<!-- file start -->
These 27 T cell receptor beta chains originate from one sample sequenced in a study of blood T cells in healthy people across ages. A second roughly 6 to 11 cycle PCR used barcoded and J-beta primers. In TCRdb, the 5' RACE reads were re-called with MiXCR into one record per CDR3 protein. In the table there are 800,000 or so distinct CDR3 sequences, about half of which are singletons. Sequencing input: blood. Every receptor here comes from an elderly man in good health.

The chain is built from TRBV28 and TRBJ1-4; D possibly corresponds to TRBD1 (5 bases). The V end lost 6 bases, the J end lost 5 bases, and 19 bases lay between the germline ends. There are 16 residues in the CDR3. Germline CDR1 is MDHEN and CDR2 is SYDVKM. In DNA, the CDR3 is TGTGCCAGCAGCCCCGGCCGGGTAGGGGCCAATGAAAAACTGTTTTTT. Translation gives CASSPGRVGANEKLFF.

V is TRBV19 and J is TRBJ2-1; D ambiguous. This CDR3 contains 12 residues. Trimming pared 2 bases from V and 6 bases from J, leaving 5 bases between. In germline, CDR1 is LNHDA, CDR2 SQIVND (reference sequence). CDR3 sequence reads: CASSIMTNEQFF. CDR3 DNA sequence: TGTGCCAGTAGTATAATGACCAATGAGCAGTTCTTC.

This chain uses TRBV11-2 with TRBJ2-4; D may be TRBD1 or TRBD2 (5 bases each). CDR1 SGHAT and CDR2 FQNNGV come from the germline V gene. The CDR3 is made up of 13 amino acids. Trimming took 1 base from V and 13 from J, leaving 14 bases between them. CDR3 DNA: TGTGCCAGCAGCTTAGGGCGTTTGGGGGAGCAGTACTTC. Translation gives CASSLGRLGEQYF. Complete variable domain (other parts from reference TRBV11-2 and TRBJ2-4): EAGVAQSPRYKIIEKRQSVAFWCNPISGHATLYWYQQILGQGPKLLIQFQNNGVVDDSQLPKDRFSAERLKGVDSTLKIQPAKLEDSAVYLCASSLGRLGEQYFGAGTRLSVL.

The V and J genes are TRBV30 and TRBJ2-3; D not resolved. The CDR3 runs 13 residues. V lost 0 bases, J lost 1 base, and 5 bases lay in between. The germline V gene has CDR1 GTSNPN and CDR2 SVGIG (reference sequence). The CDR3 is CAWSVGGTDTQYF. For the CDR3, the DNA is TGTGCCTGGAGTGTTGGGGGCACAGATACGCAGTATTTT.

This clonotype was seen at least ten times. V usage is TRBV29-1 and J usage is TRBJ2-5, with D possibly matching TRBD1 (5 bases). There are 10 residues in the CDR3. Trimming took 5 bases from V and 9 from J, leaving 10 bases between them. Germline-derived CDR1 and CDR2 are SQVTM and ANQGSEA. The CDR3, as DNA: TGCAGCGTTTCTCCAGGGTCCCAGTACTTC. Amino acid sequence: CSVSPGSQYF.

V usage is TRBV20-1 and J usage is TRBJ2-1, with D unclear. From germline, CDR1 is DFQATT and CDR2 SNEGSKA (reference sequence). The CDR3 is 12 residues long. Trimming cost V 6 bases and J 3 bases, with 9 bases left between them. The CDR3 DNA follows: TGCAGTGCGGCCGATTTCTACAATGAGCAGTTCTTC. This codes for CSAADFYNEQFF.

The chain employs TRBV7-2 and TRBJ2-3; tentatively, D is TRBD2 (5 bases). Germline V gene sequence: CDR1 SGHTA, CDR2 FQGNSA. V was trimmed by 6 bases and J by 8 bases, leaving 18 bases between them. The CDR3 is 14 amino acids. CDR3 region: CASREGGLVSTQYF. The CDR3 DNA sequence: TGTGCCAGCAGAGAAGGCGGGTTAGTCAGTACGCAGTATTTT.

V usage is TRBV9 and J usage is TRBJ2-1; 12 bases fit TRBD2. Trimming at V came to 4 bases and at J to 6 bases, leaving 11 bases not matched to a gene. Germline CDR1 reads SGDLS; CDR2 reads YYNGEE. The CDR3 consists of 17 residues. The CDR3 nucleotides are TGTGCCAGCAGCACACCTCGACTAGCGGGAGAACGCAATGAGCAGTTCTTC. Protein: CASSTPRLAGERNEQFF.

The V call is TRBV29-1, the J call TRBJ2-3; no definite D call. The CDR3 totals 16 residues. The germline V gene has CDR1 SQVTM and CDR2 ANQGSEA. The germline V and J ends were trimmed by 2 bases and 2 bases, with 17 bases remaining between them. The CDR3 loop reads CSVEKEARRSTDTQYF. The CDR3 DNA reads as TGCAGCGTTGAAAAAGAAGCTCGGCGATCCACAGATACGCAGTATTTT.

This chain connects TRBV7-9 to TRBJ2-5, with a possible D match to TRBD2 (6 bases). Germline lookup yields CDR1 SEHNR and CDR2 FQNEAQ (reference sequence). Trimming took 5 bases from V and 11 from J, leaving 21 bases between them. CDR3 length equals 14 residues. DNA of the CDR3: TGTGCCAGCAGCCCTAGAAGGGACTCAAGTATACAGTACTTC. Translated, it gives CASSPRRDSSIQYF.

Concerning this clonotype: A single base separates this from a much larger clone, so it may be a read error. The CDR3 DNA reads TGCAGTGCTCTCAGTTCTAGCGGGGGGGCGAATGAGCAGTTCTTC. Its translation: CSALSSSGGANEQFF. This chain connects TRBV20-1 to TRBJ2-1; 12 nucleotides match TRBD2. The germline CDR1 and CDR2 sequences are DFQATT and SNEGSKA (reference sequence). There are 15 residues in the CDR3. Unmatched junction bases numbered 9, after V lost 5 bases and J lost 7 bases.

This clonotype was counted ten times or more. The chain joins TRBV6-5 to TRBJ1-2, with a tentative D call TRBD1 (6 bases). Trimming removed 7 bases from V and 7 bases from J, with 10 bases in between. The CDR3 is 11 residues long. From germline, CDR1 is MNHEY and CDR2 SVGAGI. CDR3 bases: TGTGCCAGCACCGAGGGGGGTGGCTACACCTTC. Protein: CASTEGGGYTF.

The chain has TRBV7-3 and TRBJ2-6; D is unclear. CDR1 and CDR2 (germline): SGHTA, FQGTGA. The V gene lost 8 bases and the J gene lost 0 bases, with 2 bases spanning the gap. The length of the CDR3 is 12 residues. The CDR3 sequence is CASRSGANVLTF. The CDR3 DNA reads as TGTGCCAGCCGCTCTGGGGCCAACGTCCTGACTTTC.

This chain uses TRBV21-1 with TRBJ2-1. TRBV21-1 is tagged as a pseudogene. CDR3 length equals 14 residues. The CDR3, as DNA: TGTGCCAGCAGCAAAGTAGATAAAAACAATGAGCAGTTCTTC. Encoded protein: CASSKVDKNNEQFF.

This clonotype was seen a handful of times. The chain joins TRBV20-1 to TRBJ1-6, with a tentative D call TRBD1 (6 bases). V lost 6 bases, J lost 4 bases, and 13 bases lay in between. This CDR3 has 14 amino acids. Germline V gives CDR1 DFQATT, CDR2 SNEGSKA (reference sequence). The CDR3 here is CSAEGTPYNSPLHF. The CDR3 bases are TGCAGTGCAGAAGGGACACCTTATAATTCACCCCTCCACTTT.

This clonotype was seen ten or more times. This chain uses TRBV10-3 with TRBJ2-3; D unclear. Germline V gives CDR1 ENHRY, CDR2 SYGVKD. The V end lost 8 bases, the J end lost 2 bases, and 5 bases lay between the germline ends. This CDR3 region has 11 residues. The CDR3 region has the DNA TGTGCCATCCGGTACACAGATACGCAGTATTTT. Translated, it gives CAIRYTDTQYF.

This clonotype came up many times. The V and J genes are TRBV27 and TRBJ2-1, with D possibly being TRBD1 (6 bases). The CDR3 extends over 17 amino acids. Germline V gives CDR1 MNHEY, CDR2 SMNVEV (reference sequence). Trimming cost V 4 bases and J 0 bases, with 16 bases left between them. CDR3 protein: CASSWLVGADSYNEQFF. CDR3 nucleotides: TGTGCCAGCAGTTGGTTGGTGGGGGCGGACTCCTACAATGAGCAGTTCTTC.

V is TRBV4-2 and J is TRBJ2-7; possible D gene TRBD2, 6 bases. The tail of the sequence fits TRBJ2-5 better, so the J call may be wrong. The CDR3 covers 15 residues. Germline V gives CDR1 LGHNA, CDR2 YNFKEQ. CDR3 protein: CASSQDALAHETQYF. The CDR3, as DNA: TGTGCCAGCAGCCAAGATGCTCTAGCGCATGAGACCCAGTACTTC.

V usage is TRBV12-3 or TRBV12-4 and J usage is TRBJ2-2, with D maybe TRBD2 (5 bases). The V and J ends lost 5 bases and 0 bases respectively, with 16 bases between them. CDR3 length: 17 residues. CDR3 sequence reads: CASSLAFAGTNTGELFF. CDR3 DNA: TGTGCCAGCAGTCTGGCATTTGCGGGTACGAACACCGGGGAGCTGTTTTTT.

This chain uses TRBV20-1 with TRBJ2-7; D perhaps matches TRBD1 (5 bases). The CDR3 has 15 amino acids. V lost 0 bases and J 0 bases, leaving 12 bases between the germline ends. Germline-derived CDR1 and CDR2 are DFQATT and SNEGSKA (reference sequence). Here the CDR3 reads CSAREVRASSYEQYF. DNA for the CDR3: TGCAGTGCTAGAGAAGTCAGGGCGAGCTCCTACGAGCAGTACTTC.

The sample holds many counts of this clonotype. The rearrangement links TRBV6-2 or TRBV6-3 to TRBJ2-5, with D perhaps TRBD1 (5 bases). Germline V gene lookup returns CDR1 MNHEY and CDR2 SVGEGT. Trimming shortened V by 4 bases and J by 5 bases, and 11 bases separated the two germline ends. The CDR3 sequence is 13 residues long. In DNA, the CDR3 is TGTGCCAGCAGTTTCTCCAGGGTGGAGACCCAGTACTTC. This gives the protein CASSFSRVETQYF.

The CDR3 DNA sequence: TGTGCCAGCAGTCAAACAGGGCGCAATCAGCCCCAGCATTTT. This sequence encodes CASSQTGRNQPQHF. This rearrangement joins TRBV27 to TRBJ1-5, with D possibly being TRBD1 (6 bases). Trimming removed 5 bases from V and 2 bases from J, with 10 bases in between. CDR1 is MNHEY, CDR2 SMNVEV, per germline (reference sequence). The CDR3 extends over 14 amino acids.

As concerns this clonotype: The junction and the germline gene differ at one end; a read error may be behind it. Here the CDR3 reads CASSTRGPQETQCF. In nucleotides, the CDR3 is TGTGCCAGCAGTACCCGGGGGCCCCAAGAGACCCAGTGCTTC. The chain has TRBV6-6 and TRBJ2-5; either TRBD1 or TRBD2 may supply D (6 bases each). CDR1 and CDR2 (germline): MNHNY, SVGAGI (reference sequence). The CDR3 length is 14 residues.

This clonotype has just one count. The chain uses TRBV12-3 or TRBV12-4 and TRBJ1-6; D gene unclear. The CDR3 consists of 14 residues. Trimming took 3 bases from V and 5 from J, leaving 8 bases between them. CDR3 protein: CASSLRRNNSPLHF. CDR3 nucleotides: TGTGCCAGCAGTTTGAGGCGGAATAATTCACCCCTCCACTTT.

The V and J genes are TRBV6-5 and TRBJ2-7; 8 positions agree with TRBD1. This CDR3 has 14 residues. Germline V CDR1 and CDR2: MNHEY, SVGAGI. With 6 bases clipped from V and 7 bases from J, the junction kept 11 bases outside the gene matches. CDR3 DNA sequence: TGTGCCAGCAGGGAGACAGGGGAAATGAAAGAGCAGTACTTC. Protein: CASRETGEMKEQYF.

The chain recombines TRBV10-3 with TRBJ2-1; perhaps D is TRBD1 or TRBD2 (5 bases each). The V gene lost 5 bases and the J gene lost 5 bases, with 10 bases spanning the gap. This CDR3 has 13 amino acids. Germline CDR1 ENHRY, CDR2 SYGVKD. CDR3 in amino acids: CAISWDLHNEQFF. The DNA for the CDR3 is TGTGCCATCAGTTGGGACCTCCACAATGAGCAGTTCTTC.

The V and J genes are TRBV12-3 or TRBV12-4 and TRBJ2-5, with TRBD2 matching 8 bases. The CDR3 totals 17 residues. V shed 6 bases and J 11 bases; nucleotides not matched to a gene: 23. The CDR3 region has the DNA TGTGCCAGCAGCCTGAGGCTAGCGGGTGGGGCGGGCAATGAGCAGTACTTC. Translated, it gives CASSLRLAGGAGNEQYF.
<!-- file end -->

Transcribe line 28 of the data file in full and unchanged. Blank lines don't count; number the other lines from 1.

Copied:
The V and J genes are TRBV12-3 or TRBV12-4 and TRBJ2-5, with TRBD2 matching 8 bases. The CDR3 totals 17 residues. V shed 6 bases and J 11 bases; nucleotides not matched to a gene: 23. The CDR3 region has the DNA TGTGCCAGCAGCCTGAGGCTAGCGGGTGGGGCGGGCAATGAGCAGTACTTC. Translated, it gives CASSLRLAGGAGNEQYF.